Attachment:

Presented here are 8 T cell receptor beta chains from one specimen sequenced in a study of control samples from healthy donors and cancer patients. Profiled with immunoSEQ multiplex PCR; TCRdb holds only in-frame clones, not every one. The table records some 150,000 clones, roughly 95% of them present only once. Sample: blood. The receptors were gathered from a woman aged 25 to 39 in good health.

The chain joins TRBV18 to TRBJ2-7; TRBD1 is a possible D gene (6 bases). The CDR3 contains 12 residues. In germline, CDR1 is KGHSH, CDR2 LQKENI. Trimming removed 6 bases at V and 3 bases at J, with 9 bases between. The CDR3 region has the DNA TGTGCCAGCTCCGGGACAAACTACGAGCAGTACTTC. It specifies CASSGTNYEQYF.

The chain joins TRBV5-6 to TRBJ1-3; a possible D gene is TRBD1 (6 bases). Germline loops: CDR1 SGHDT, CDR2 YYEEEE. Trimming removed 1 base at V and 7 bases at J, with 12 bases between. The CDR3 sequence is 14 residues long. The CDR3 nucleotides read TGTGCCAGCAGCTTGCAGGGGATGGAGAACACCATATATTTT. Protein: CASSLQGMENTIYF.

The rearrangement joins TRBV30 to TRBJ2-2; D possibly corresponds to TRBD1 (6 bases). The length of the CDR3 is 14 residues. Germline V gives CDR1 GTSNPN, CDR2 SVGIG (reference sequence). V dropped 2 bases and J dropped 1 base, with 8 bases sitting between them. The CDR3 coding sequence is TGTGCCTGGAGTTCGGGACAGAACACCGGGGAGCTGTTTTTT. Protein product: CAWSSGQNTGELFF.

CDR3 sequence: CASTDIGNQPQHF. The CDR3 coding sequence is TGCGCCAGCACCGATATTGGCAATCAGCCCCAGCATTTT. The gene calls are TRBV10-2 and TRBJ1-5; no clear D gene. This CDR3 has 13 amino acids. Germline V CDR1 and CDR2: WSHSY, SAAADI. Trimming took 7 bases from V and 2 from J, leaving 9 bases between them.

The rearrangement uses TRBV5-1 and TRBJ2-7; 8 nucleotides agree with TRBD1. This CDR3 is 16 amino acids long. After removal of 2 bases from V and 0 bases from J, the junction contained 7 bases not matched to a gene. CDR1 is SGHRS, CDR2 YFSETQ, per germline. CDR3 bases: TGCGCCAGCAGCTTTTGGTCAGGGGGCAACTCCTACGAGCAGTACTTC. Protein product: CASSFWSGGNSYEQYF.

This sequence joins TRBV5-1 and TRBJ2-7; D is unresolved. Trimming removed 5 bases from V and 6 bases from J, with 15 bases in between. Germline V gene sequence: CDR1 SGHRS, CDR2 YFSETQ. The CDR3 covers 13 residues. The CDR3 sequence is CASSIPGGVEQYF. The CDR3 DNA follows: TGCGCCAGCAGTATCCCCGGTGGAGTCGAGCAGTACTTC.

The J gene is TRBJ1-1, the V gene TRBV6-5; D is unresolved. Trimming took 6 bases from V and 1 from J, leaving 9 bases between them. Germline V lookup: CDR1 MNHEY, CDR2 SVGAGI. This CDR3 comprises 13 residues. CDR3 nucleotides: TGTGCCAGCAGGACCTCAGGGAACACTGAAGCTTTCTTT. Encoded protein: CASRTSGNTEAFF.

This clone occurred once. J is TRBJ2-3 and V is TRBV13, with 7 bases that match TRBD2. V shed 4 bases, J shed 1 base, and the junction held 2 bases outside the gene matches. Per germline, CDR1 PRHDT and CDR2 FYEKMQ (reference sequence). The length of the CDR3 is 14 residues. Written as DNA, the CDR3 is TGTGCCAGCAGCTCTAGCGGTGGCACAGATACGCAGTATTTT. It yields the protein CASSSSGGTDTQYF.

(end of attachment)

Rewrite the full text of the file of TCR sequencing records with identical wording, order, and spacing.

Presented here are 8 T cell receptor beta chains from one specimen sequenced in a study of control samples from healthy donors and cancer patients. Profiled with immunoSEQ multiplex PCR; TCRdb holds only in-frame clones, not every one. The table records some 150,000 clones, roughly 95% of them present only once. Sample: blood. The receptors were gathered from a woman aged 25 to 39 in good health.

The chain joins TRBV18 to TRBJ2-7; TRBD1 is a possible D gene (6 bases). The CDR3 contains 12 residues. In germline, CDR1 is KGHSH, CDR2 LQKENI. Trimming removed 6 bases at V and 3 bases at J, with 9 bases between. The CDR3 region has the DNA TGTGCCAGCTCCGGGACAAACTACGAGCAGTACTTC. It specifies CASSGTNYEQYF.

The chain joins TRBV5-6 to TRBJ1-3; a possible D gene is TRBD1 (6 bases). Germline loops: CDR1 SGHDT, CDR2 YYEEEE. Trimming removed 1 base at V and 7 bases at J, with 12 bases between. The CDR3 sequence is 14 residues long. The CDR3 nucleotides read TGTGCCAGCAGCTTGCAGGGGATGGAGAACACCATATATTTT. Protein: CASSLQGMENTIYF.

The rearrangement joins TRBV30 to TRBJ2-2; D possibly corresponds to TRBD1 (6 bases). The length of the CDR3 is 14 residues. Germline V gives CDR1 GTSNPN, CDR2 SVGIG (reference sequence). V dropped 2 bases and J dropped 1 base, with 8 bases sitting between them. The CDR3 coding sequence is TGTGCCTGGAGTTCGGGACAGAACACCGGGGAGCTGTTTTTT. Protein product: CAWSSGQNTGELFF.

CDR3 sequence: CASTDIGNQPQHF. The CDR3 coding sequence is TGCGCCAGCACCGATATTGGCAATCAGCCCCAGCATTTT. The gene calls are TRBV10-2 and TRBJ1-5; no clear D gene. This CDR3 has 13 amino acids. Germline V CDR1 and CDR2: WSHSY, SAAADI. Trimming took 7 bases from V and 2 from J, leaving 9 bases between them.

The rearrangement uses TRBV5-1 and TRBJ2-7; 8 nucleotides agree with TRBD1. This CDR3 is 16 amino acids long. After removal of 2 bases from V and 0 bases from J, the junction contained 7 bases not matched to a gene. CDR1 is SGHRS, CDR2 YFSETQ, per germline. CDR3 bases: TGCGCCAGCAGCTTTTGGTCAGGGGGCAACTCCTACGAGCAGTACTTC. Protein product: CASSFWSGGNSYEQYF.

This sequence joins TRBV5-1 and TRBJ2-7; D is unresolved. Trimming removed 5 bases from V and 6 bases from J, with 15 bases in between. Germline V gene sequence: CDR1 SGHRS, CDR2 YFSETQ. The CDR3 covers 13 residues. The CDR3 sequence is CASSIPGGVEQYF. The CDR3 DNA follows: TGCGCCAGCAGTATCCCCGGTGGAGTCGAGCAGTACTTC.

The J gene is TRBJ1-1, the V gene TRBV6-5; D is unresolved. Trimming took 6 bases from V and 1 from J, leaving 9 bases between them. Germline V lookup: CDR1 MNHEY, CDR2 SVGAGI. This CDR3 comprises 13 residues. CDR3 nucleotides: TGTGCCAGCAGGACCTCAGGGAACACTGAAGCTTTCTTT. Encoded protein: CASRTSGNTEAFF.

This clone occurred once. J is TRBJ2-3 and V is TRBV13, with 7 bases that match TRBD2. V shed 4 bases, J shed 1 base, and the junction held 2 bases outside the gene matches. Per germline, CDR1 PRHDT and CDR2 FYEKMQ (reference sequence). The length of the CDR3 is 14 residues. Written as DNA, the CDR3 is TGTGCCAGCAGCTCTAGCGGTGGCACAGATACGCAGTATTTT. It yields the protein CASSSSGGTDTQYF.